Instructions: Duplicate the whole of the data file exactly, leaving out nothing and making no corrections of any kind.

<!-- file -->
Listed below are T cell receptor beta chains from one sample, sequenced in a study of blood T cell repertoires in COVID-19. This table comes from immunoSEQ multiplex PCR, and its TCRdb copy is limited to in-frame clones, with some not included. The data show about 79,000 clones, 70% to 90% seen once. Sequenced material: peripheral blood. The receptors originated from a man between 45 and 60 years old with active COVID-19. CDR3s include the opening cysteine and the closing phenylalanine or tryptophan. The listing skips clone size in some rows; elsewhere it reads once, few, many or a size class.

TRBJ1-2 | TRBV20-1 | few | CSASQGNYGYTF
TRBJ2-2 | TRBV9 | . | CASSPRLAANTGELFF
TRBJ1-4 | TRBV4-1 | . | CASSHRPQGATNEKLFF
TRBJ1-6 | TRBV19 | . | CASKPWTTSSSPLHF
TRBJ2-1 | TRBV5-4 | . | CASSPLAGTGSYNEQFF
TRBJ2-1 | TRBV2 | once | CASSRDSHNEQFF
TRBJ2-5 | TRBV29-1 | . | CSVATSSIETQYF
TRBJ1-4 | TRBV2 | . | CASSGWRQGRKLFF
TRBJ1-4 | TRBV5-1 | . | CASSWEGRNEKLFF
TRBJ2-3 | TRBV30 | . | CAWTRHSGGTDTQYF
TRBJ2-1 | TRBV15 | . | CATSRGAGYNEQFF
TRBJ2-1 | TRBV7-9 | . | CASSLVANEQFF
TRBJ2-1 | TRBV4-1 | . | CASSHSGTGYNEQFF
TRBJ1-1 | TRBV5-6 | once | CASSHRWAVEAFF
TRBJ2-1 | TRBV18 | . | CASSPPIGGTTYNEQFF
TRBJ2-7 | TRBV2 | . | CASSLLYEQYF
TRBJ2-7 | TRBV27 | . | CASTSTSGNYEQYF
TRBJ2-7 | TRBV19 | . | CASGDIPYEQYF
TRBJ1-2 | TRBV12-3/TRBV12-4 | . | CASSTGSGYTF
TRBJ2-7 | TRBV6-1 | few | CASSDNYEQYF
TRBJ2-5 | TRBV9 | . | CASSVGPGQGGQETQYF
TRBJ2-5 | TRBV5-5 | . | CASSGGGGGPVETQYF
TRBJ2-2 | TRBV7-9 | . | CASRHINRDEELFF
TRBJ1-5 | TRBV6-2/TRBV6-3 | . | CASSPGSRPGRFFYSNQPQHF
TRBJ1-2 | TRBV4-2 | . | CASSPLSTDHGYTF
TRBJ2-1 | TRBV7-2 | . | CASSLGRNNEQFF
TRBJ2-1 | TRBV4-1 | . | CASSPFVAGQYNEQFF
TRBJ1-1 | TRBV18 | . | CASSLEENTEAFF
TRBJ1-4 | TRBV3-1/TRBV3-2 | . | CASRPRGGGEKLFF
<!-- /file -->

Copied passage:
Listed below are T cell receptor beta chains from one sample, sequenced in a study of blood T cell repertoires in COVID-19. This table comes from immunoSEQ multiplex PCR, and its TCRdb copy is limited to in-frame clones, with some not included. The data show about 79,000 clones, 70% to 90% seen once. Sequenced material: peripheral blood. The receptors originated from a man between 45 and 60 years old with active COVID-19. CDR3s include the opening cysteine and the closing phenylalanine or tryptophan. The listing skips clone size in some rows; elsewhere it reads once, few, many or a size class.

TRBJ1-2 | TRBV20-1 | few | CSASQGNYGYTF
TRBJ2-2 | TRBV9 | . | CASSPRLAANTGELFF
TRBJ1-4 | TRBV4-1 | . | CASSHRPQGATNEKLFF
TRBJ1-6 | TRBV19 | . | CASKPWTTSSSPLHF
TRBJ2-1 | TRBV5-4 | . | CASSPLAGTGSYNEQFF
TRBJ2-1 | TRBV2 | once | CASSRDSHNEQFF
TRBJ2-5 | TRBV29-1 | . | CSVATSSIETQYF
TRBJ1-4 | TRBV2 | . | CASSGWRQGRKLFF
TRBJ1-4 | TRBV5-1 | . | CASSWEGRNEKLFF
TRBJ2-3 | TRBV30 | . | CAWTRHSGGTDTQYF
TRBJ2-1 | TRBV15 | . | CATSRGAGYNEQFF
TRBJ2-1 | TRBV7-9 | . | CASSLVANEQFF
TRBJ2-1 | TRBV4-1 | . | CASSHSGTGYNEQFF
TRBJ1-1 | TRBV5-6 | once | CASSHRWAVEAFF
TRBJ2-1 | TRBV18 | . | CASSPPIGGTTYNEQFF
TRBJ2-7 | TRBV2 | . | CASSLLYEQYF
TRBJ2-7 | TRBV27 | . | CASTSTSGNYEQYF
TRBJ2-7 | TRBV19 | . | CASGDIPYEQYF
TRBJ1-2 | TRBV12-3/TRBV12-4 | . | CASSTGSGYTF
TRBJ2-7 | TRBV6-1 | few | CASSDNYEQYF
TRBJ2-5 | TRBV9 | . | CASSVGPGQGGQETQYF
TRBJ2-5 | TRBV5-5 | . | CASSGGGGGPVETQYF
TRBJ2-2 | TRBV7-9 | . | CASRHINRDEELFF
TRBJ1-5 | TRBV6-2/TRBV6-3 | . | CASSPGSRPGRFFYSNQPQHF
TRBJ1-2 | TRBV4-2 | . | CASSPLSTDHGYTF
TRBJ2-1 | TRBV7-2 | . | CASSLGRNNEQFF
TRBJ2-1 | TRBV4-1 | . | CASSPFVAGQYNEQFF
TRBJ1-1 | TRBV18 | . | CASSLEENTEAFF
TRBJ1-4 | TRBV3-1/TRBV3-2 | . | CASRPRGGGEKLFF